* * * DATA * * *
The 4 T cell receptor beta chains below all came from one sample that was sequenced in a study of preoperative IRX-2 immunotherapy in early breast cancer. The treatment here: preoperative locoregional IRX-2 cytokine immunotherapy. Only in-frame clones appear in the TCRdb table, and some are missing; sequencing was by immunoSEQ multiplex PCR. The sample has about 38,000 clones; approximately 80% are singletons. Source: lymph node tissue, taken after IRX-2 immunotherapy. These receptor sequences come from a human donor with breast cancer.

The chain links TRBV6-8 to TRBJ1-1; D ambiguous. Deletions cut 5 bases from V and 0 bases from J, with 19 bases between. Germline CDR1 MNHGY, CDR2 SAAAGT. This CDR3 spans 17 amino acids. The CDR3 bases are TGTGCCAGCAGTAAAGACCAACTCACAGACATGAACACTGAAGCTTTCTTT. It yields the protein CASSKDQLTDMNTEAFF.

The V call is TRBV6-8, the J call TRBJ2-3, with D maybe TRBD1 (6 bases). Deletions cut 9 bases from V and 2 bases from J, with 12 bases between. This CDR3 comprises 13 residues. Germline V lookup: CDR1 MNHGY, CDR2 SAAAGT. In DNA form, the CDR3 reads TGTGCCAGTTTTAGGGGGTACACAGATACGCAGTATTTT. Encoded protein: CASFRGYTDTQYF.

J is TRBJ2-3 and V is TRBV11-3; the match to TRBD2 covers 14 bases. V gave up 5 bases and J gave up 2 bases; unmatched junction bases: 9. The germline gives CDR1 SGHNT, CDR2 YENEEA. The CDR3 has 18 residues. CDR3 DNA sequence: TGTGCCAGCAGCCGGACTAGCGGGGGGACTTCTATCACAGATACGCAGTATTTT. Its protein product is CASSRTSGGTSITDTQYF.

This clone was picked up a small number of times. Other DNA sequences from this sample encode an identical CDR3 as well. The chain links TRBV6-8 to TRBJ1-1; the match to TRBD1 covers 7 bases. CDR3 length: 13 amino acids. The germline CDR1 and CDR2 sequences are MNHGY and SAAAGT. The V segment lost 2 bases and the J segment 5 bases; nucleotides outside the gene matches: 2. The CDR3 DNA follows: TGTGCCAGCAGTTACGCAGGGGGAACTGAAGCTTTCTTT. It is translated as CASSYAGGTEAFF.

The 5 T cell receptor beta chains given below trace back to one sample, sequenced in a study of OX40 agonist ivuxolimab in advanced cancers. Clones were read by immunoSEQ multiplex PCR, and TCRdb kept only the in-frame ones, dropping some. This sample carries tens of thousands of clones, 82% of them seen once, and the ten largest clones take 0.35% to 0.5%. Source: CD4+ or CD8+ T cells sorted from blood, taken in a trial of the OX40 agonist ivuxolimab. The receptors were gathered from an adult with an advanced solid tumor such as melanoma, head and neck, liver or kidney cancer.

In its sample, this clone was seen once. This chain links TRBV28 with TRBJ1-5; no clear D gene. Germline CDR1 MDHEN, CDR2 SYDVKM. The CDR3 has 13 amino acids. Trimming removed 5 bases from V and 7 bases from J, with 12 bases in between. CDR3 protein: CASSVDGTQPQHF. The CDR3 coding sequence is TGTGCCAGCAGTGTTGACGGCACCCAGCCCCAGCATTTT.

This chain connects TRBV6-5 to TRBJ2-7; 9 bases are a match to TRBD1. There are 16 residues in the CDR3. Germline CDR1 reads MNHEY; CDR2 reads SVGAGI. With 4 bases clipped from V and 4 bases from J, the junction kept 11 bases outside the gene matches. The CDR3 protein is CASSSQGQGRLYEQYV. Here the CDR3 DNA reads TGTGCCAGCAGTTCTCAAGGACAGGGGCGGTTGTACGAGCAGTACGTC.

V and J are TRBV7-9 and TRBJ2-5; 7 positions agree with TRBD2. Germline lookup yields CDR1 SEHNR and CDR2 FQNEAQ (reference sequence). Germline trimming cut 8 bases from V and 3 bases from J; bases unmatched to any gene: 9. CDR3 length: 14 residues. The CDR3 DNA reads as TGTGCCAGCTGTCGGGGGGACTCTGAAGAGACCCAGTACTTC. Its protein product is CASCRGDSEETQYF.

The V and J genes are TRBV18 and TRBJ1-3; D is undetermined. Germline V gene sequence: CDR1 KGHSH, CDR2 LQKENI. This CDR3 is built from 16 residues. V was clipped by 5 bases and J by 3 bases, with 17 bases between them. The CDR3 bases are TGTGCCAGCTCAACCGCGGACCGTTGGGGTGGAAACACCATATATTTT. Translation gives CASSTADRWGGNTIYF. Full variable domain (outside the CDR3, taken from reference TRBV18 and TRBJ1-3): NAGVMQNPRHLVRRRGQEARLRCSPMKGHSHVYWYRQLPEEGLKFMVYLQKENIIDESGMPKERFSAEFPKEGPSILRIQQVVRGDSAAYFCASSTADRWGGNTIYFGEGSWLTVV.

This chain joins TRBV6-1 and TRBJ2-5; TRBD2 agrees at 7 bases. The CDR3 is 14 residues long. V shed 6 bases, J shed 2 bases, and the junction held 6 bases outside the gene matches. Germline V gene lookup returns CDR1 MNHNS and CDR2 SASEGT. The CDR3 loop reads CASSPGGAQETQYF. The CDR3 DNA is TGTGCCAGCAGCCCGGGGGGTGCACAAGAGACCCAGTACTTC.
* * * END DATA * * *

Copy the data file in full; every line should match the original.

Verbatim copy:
The 4 T cell receptor beta chains below all came from one sample that was sequenced in a study of preoperative IRX-2 immunotherapy in early breast cancer. The treatment here: preoperative locoregional IRX-2 cytokine immunotherapy. Only in-frame clones appear in the TCRdb table, and some are missing; sequencing was by immunoSEQ multiplex PCR. The sample has about 38,000 clones; approximately 80% are singletons. Source: lymph node tissue, taken after IRX-2 immunotherapy. These receptor sequences come from a human donor with breast cancer.

The chain links TRBV6-8 to TRBJ1-1; D ambiguous. Deletions cut 5 bases from V and 0 bases from J, with 19 bases between. Germline CDR1 MNHGY, CDR2 SAAAGT. This CDR3 spans 17 amino acids. The CDR3 bases are TGTGCCAGCAGTAAAGACCAACTCACAGACATGAACACTGAAGCTTTCTTT. It yields the protein CASSKDQLTDMNTEAFF.

The V call is TRBV6-8, the J call TRBJ2-3, with D maybe TRBD1 (6 bases). Deletions cut 9 bases from V and 2 bases from J, with 12 bases between. This CDR3 comprises 13 residues. Germline V lookup: CDR1 MNHGY, CDR2 SAAAGT. In DNA form, the CDR3 reads TGTGCCAGTTTTAGGGGGTACACAGATACGCAGTATTTT. Encoded protein: CASFRGYTDTQYF.

J is TRBJ2-3 and V is TRBV11-3; the match to TRBD2 covers 14 bases. V gave up 5 bases and J gave up 2 bases; unmatched junction bases: 9. The germline gives CDR1 SGHNT, CDR2 YENEEA. The CDR3 has 18 residues. CDR3 DNA sequence: TGTGCCAGCAGCCGGACTAGCGGGGGGACTTCTATCACAGATACGCAGTATTTT. Its protein product is CASSRTSGGTSITDTQYF.

This clone was picked up a small number of times. Other DNA sequences from this sample encode an identical CDR3 as well. The chain links TRBV6-8 to TRBJ1-1; the match to TRBD1 covers 7 bases. CDR3 length: 13 amino acids. The germline CDR1 and CDR2 sequences are MNHGY and SAAAGT. The V segment lost 2 bases and the J segment 5 bases; nucleotides outside the gene matches: 2. The CDR3 DNA follows: TGTGCCAGCAGTTACGCAGGGGGAACTGAAGCTTTCTTT. It is translated as CASSYAGGTEAFF.

The 5 T cell receptor beta chains given below trace back to one sample, sequenced in a study of OX40 agonist ivuxolimab in advanced cancers. Clones were read by immunoSEQ multiplex PCR, and TCRdb kept only the in-frame ones, dropping some. This sample carries tens of thousands of clones, 82% of them seen once, and the ten largest clones take 0.35% to 0.5%. Source: CD4+ or CD8+ T cells sorted from blood, taken in a trial of the OX40 agonist ivuxolimab. The receptors were gathered from an adult with an advanced solid tumor such as melanoma, head and neck, liver or kidney cancer.

In its sample, this clone was seen once. This chain links TRBV28 with TRBJ1-5; no clear D gene. Germline CDR1 MDHEN, CDR2 SYDVKM. The CDR3 has 13 amino acids. Trimming removed 5 bases from V and 7 bases from J, with 12 bases in between. CDR3 protein: CASSVDGTQPQHF. The CDR3 coding sequence is TGTGCCAGCAGTGTTGACGGCACCCAGCCCCAGCATTTT.

This chain connects TRBV6-5 to TRBJ2-7; 9 bases are a match to TRBD1. There are 16 residues in the CDR3. Germline CDR1 reads MNHEY; CDR2 reads SVGAGI. With 4 bases clipped from V and 4 bases from J, the junction kept 11 bases outside the gene matches. The CDR3 protein is CASSSQGQGRLYEQYV. Here the CDR3 DNA reads TGTGCCAGCAGTTCTCAAGGACAGGGGCGGTTGTACGAGCAGTACGTC.

V and J are TRBV7-9 and TRBJ2-5; 7 positions agree with TRBD2. Germline lookup yields CDR1 SEHNR and CDR2 FQNEAQ (reference sequence). Germline trimming cut 8 bases from V and 3 bases from J; bases unmatched to any gene: 9. CDR3 length: 14 residues. The CDR3 DNA reads as TGTGCCAGCTGTCGGGGGGACTCTGAAGAGACCCAGTACTTC. Its protein product is CASCRGDSEETQYF.

The V and J genes are TRBV18 and TRBJ1-3; D is undetermined. Germline V gene sequence: CDR1 KGHSH, CDR2 LQKENI. This CDR3 is built from 16 residues. V was clipped by 5 bases and J by 3 bases, with 17 bases between them. The CDR3 bases are TGTGCCAGCTCAACCGCGGACCGTTGGGGTGGAAACACCATATATTTT. Translation gives CASSTADRWGGNTIYF. Full variable domain (outside the CDR3, taken from reference TRBV18 and TRBJ1-3): NAGVMQNPRHLVRRRGQEARLRCSPMKGHSHVYWYRQLPEEGLKFMVYLQKENIIDESGMPKERFSAEFPKEGPSILRIQQVVRGDSAAYFCASSTADRWGGNTIYFGEGSWLTVV.

This chain joins TRBV6-1 and TRBJ2-5; TRBD2 agrees at 7 bases. The CDR3 is 14 residues long. V shed 6 bases, J shed 2 bases, and the junction held 6 bases outside the gene matches. Germline V gene lookup returns CDR1 MNHNS and CDR2 SASEGT. The CDR3 loop reads CASSPGGAQETQYF. The CDR3 DNA is TGTGCCAGCAGCCCGGGGGGTGCACAAGAGACCCAGTACTTC.